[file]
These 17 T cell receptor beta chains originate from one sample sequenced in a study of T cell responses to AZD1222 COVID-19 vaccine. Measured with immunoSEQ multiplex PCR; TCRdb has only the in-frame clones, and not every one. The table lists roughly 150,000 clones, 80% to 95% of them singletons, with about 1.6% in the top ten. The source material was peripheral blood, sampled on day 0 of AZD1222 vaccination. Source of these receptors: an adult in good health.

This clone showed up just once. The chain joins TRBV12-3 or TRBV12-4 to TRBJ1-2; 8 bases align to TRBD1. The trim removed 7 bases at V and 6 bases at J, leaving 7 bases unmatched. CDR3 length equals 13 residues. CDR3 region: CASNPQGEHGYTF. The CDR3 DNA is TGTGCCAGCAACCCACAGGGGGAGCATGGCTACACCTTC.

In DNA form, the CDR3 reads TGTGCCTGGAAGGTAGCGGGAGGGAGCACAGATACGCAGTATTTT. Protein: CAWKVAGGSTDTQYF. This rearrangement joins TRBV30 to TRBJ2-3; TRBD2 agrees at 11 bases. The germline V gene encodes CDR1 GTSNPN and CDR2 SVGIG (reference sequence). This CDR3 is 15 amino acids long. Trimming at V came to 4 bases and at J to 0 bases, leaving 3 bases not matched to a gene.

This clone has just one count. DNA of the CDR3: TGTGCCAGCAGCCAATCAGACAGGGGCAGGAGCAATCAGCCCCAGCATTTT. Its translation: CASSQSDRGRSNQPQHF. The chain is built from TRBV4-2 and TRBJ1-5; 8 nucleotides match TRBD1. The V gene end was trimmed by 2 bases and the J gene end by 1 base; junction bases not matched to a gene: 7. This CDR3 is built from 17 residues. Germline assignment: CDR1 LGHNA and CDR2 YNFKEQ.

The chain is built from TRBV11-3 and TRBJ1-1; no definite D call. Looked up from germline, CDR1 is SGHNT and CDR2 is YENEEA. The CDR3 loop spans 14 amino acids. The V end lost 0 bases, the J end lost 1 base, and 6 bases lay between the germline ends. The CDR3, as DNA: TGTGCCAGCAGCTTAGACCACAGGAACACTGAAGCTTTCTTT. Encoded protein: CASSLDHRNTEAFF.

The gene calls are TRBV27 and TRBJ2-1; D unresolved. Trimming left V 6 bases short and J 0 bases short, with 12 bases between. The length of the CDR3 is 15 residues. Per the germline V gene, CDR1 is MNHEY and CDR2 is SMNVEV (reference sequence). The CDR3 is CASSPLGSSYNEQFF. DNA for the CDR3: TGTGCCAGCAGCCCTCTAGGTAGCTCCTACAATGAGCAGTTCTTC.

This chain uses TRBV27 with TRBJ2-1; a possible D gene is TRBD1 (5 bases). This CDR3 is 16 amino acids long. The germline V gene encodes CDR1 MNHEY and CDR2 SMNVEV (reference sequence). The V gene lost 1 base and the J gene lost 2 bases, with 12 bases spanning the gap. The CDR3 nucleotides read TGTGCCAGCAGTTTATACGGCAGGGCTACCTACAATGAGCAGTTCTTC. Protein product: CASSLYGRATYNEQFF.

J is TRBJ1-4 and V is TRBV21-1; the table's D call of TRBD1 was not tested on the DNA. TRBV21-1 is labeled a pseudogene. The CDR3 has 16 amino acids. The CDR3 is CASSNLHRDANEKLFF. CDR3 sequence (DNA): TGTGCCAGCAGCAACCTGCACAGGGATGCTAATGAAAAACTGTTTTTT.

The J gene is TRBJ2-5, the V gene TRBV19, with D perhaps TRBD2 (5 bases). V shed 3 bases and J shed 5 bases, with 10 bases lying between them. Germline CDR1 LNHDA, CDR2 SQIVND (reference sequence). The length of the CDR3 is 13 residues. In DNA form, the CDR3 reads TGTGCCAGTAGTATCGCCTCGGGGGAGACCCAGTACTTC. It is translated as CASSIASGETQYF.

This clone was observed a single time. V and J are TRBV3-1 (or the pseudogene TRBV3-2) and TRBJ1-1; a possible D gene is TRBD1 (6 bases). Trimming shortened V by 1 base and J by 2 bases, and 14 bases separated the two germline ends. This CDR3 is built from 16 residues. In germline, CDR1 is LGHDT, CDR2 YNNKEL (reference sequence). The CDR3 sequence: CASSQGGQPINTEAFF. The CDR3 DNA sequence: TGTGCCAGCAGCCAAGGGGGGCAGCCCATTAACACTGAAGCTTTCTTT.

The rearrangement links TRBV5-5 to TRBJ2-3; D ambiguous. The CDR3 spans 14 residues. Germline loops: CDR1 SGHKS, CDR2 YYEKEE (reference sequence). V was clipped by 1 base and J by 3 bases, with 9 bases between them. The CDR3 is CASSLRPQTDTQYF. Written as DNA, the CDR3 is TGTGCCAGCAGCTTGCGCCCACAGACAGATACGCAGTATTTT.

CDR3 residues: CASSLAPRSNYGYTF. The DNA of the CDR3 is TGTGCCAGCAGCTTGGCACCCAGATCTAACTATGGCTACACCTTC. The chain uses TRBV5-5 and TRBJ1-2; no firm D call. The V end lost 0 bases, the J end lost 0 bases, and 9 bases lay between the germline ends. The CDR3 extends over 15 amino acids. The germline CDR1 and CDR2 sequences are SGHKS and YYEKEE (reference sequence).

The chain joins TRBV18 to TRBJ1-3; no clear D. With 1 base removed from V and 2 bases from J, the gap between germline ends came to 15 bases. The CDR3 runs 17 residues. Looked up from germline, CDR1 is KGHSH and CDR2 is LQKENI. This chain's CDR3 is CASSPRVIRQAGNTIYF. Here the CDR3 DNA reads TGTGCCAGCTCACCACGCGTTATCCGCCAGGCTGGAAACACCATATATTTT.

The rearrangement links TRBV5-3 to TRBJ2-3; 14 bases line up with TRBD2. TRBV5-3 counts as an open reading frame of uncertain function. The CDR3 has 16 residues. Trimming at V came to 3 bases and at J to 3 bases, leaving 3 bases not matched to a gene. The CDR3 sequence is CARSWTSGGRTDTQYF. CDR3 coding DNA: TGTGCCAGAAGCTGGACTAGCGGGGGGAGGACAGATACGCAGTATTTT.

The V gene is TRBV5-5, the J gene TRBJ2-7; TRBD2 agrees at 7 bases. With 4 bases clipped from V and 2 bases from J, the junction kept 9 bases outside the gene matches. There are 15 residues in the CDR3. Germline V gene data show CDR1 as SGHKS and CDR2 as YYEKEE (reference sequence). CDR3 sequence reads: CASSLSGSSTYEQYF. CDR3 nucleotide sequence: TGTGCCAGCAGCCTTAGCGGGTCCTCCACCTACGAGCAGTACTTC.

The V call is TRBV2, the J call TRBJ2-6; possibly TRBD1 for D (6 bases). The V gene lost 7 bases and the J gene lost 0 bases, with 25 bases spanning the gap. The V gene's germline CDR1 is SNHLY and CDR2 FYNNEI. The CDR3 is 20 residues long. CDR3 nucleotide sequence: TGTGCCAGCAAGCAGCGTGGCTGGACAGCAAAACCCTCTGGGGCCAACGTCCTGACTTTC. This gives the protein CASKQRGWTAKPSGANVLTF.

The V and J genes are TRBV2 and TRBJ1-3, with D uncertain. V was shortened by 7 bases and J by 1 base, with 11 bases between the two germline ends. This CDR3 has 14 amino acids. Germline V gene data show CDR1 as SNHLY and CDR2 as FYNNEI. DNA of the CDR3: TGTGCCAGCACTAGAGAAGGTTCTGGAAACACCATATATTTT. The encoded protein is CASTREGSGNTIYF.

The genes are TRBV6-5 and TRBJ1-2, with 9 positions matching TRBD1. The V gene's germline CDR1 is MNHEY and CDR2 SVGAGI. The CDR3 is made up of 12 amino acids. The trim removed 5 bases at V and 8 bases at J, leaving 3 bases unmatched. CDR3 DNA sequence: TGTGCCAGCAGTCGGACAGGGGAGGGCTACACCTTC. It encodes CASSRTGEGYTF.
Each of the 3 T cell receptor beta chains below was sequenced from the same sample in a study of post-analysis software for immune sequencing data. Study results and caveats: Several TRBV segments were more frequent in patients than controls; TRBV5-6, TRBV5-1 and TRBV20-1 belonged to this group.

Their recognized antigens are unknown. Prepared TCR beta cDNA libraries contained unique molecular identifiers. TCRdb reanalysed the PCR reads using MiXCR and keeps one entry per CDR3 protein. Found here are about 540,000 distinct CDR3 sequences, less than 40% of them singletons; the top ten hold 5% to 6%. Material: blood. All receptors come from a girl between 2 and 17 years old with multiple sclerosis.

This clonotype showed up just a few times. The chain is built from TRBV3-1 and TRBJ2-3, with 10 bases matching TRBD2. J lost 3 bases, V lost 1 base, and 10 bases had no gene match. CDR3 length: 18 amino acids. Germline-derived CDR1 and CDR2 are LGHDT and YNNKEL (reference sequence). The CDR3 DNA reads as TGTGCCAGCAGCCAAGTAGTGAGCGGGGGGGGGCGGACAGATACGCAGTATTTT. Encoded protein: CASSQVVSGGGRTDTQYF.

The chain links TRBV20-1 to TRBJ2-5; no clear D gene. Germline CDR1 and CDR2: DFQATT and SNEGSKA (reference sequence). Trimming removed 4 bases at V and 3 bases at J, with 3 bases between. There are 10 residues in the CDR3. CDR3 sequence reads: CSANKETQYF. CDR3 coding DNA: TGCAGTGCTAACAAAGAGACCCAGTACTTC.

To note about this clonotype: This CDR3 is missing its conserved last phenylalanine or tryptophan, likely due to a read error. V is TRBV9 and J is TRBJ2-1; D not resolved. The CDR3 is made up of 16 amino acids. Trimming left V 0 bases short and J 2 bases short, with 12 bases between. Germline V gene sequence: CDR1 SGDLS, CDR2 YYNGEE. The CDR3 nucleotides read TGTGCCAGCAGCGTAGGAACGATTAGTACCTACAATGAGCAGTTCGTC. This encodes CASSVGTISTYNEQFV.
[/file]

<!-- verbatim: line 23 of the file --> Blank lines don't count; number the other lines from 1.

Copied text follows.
To note about this clonotype: This CDR3 is missing its conserved last phenylalanine or tryptophan, likely due to a read error. V is TRBV9 and J is TRBJ2-1; D not resolved. The CDR3 is made up of 16 amino acids. Trimming left V 0 bases short and J 2 bases short, with 12 bases between. Germline V gene sequence: CDR1 SGDLS, CDR2 YYNGEE. The CDR3 nucleotides read TGTGCCAGCAGCGTAGGAACGATTAGTACCTACAATGAGCAGTTCGTC. This encodes CASSVGTISTYNEQFV.